Sjogren’s Syndrome is a chronic and incurable disorder of the autoimmune system in the body, wherein the exocrine glands of the person afflicted with the disease come under attack by the body’s own immune cells, causing them to malfunction and cease their production of saliva and tears. These exocrine glands are moisture-producing glands, and are responsible for producing tears and saliva. If attacked by this autoimmune system disease, then the...
Sjogren’s Syndrome is a chronic and incurable disorder of the autoimmune system in the body, wherein the exocrine glands of the person afflicted with the disease come under attack by the body’s own immune cells, causing them to malfunction and cease their production of saliva and tears. These exocrine glands are moisture-producing glands, and are responsible for producing tears and saliva. If attacked by this autoimmune system disease, then the person experiencing the condition will experience dryness of the mouth and eyes.
Basically, our immune systems actually work by protecting our bodies from harmful invading cells or organisms, such as bacteria and viruses. What our autoimmune cells basically do is destroy these harmful invading organisms in order to prevent them from doing any damage.
However, a person experiencing Sjogren’s Syndrome will actually have his own immune cells attack his own exocrine glands, thereby causing damage on those glands, preventing them from functioning properly. There is a change that occurs in a Sjogren’s Syndrome afflicted person’s immune system, causing the subject to lose the usual controls that his body has on his immune cells, causing white blood cells to invade and destroy the moisture producing glands in the body. As a result, the person will have difficulty producing tears and saliva, as he was normally able to do prior to the disease.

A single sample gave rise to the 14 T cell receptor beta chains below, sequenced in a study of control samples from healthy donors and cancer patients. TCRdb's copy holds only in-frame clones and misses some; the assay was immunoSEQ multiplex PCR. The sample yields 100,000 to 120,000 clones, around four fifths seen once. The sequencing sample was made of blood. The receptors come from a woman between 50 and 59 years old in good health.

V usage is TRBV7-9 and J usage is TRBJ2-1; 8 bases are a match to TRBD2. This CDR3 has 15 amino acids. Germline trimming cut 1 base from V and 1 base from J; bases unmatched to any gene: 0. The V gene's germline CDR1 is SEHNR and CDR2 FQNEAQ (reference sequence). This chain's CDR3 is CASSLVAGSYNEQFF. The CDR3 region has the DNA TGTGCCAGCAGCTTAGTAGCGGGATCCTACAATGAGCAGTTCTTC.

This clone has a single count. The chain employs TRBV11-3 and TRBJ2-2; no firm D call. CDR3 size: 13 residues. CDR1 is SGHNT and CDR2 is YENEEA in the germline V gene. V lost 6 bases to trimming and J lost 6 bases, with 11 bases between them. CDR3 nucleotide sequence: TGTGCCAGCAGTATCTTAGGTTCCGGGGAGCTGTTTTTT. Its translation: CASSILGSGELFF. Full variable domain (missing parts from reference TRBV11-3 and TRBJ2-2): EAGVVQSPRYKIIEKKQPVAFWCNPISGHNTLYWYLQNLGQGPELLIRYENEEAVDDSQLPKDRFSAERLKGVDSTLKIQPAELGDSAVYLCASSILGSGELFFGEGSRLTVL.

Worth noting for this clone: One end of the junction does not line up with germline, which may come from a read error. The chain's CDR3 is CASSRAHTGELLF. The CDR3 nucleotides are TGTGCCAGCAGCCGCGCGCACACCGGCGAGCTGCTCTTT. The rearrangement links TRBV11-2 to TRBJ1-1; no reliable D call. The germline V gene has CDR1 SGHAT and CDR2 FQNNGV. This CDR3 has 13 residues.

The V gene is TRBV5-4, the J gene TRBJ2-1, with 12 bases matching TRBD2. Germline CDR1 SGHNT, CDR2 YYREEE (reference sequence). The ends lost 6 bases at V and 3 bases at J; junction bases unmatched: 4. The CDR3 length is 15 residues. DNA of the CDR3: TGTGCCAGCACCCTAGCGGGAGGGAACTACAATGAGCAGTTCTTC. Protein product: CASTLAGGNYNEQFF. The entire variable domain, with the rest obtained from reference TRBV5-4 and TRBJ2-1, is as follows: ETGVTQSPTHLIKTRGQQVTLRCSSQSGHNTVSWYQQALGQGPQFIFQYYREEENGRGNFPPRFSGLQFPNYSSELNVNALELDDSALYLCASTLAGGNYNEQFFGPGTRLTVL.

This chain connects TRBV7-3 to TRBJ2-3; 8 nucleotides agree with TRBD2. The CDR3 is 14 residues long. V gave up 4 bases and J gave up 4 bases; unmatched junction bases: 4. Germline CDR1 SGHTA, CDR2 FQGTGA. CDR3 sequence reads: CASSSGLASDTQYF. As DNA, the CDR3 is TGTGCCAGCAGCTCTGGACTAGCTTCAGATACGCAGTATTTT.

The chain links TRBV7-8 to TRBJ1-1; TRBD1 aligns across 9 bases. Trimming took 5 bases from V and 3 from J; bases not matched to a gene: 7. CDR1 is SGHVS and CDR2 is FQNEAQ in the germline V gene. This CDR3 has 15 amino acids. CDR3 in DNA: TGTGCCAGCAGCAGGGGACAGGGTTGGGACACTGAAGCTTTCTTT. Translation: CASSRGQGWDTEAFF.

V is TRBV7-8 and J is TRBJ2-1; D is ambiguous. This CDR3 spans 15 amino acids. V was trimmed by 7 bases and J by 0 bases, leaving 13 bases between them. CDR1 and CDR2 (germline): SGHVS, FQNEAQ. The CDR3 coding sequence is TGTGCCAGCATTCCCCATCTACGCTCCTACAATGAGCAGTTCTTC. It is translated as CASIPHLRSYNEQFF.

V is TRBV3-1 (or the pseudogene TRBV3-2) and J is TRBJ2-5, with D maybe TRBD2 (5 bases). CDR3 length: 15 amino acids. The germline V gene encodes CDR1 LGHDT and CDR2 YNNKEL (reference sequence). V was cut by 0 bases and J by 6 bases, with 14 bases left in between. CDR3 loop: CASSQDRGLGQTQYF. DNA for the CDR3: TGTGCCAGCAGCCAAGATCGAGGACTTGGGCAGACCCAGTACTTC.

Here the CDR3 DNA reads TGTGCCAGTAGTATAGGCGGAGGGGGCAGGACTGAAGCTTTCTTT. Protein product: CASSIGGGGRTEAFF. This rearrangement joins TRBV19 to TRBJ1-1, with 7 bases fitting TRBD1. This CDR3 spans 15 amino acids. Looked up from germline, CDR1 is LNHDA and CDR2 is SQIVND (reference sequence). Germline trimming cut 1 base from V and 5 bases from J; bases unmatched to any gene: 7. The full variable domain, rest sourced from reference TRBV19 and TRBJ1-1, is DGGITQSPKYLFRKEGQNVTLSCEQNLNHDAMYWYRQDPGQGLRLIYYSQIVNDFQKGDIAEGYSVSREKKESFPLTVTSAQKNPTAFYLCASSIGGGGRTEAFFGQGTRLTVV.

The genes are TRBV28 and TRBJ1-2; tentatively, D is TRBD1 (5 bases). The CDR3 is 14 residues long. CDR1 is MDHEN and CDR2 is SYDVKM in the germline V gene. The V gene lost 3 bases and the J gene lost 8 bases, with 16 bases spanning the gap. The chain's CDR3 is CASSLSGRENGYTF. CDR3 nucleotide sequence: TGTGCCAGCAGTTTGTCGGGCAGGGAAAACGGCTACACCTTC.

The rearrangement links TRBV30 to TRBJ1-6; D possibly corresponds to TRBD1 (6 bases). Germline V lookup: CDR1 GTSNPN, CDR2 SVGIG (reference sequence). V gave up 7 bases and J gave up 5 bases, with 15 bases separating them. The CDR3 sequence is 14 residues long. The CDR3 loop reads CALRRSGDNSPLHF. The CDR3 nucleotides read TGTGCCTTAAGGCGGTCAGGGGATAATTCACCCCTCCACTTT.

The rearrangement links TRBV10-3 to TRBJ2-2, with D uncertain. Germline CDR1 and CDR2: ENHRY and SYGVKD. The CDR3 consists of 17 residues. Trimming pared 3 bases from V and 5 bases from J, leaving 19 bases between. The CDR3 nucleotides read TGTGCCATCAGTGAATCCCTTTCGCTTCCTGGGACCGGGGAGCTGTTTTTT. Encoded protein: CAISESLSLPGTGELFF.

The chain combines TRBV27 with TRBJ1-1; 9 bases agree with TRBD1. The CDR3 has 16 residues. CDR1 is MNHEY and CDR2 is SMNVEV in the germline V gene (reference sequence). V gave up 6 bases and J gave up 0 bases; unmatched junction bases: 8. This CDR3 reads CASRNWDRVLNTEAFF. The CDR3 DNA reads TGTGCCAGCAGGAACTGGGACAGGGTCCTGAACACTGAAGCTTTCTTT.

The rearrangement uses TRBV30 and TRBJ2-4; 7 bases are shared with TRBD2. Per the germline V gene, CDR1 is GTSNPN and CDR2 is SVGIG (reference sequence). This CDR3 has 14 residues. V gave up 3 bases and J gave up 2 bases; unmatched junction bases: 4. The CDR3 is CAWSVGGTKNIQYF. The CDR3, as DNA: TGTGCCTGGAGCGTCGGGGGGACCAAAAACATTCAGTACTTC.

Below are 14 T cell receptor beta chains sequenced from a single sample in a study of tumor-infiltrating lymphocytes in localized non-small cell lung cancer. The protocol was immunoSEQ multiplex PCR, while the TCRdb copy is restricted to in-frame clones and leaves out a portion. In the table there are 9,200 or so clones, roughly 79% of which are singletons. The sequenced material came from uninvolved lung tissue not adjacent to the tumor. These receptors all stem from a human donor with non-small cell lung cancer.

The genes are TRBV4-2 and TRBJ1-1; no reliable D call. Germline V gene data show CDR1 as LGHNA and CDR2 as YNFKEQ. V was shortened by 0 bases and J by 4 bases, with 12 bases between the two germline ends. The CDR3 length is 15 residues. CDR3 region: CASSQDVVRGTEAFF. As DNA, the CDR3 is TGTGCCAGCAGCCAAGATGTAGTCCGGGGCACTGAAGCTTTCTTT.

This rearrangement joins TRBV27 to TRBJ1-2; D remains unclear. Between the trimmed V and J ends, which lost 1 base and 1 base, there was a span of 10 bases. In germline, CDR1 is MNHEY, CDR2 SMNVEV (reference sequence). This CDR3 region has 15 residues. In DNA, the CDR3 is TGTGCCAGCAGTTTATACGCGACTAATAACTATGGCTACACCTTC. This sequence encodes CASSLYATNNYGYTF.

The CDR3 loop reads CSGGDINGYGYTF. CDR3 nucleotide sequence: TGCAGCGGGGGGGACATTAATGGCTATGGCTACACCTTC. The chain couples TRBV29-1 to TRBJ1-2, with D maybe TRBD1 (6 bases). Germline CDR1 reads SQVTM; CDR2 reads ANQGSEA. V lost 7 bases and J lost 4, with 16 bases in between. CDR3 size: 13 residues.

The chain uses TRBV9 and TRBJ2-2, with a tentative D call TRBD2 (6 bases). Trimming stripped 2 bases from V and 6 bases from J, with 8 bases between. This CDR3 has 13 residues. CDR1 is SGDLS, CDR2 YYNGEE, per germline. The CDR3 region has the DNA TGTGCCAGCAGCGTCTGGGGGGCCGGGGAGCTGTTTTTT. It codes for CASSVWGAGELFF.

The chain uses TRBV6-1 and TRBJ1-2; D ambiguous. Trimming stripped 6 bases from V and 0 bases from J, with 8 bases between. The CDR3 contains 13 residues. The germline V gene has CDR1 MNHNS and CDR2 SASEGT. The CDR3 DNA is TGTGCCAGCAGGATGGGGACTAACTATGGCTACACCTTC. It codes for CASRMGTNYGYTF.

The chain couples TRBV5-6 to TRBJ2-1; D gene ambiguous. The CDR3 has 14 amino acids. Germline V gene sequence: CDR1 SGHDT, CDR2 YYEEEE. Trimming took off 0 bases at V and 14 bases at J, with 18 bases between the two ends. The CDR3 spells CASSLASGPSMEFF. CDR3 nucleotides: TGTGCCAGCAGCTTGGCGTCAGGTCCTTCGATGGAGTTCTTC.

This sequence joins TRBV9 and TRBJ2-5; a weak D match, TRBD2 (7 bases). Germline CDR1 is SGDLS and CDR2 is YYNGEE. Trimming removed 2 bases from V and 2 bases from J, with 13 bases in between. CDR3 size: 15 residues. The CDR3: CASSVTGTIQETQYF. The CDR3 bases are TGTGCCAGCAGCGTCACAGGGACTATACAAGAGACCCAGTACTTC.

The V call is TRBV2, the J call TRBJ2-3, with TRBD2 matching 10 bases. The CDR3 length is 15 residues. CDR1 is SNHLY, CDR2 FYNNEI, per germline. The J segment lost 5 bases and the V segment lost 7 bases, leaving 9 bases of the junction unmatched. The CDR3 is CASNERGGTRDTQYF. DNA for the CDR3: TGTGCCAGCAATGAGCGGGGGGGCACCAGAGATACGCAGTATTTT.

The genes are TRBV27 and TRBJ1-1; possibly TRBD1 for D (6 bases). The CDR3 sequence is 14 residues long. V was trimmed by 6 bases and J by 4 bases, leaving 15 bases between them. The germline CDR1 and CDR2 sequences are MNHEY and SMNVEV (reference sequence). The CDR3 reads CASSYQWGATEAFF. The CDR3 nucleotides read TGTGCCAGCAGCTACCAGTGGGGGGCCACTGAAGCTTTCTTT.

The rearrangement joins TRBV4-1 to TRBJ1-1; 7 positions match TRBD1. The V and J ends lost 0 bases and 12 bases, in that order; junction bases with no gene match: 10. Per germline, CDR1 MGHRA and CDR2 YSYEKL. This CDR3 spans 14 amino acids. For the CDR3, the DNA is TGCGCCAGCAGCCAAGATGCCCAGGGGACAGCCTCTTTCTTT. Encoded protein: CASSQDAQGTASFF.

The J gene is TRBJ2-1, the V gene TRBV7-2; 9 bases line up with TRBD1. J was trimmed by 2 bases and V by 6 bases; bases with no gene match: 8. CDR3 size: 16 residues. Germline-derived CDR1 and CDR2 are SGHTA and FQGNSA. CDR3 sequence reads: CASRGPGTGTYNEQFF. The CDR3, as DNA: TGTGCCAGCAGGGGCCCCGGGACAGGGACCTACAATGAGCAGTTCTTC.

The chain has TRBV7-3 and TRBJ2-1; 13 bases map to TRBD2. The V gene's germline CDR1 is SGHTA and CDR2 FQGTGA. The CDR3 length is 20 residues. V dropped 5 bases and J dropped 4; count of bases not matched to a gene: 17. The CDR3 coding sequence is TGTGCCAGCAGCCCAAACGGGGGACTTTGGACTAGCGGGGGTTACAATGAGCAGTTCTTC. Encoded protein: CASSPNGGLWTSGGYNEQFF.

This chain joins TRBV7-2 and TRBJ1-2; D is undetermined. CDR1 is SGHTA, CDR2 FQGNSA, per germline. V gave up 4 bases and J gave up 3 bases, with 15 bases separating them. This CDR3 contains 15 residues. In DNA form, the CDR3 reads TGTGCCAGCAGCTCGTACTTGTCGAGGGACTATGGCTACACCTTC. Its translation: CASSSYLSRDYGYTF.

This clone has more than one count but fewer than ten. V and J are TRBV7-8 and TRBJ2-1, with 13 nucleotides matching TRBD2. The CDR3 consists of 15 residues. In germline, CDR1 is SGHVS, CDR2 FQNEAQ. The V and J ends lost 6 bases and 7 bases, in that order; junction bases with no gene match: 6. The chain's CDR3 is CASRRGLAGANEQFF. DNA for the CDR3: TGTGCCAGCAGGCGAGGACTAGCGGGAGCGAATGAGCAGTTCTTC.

The moisture producing glands in the eyes and mouth are not the only moisture producing glands that come under the attack from this disease. Other glands, such as those that can be found in the stomach, intestines and pancreas, are also affected by the disease, causing dryness in other body parts as well, such as the nose, skin, throat and airway passages.
Aside from being an autoimmune system disorder, Sjogren’s Syndrome is also considered to be a rheumatic disease, which means that it is a disorder that can cause inflammation in a person’s connective tissue, joints, muscles, bones and skin. The body’s framework responsible for supporting all the organs and tissues are the ones that come under attack from the condition in this respect.
Normally, Sjogren’s Syndrome is not associated with other diseases as it usually occurs by itself in a person afflicted with the condition. This type of Sjogren’s Syndrome is called a primary Sjogren’s Syndrome. However, there is also another way that this disease can occur, and that is through its association with other diseases, also known as a secondary Sjogren’s Syndrome. Some of the rheumatic diseases that the secondary Sjogren’s Syndrome occurs with are polymyositis, systemic lupus erythematosus, and rheumatoid arthritis, just to name a few.
The disease can afflict almost anyone, but a majority of the people diagnosed with the condition are actually women. Over 90% of the reported cases of Sjogren’s Syndrome have been women. Aside from that fact, Sjogren’s Syndrome also occurs normally with people whose age ranges from 40 years and over, though there are some rare cases that children are afflicted by the condition. The condition doesn’t have any ethnic or racial preference, which means that this disease could affect anyone in any given time.
It is believed by most scientists that this disease is triggered by viral or bacterial infections, wherein the invasion in the body, causing the immune system to act, stimulates the immune system. However, the disease alters the immune cell’s target, and actually forces the immune cells (called lymphocytes) to direct their attack on the moisture producing glands located on the eyes and mouth of the subject.
Aside from that fact, these immune cells do not stop attacking the glands, even though they are supposed to stop the attack and die after they have accomplished their task. Their continual attack on the glands forces the person with Sjogren’s Syndrome to experience the symptoms for the duration that they continue to have the disease.
This type of disease is actually difficult to diagnose correctly since most of the symptoms that are associated with the condition can be found with other different diseases as well.
Although currently there are no known cures for the disease, there are certain treatments that can help the person afflicted with the condition get some form of relief from the symptoms.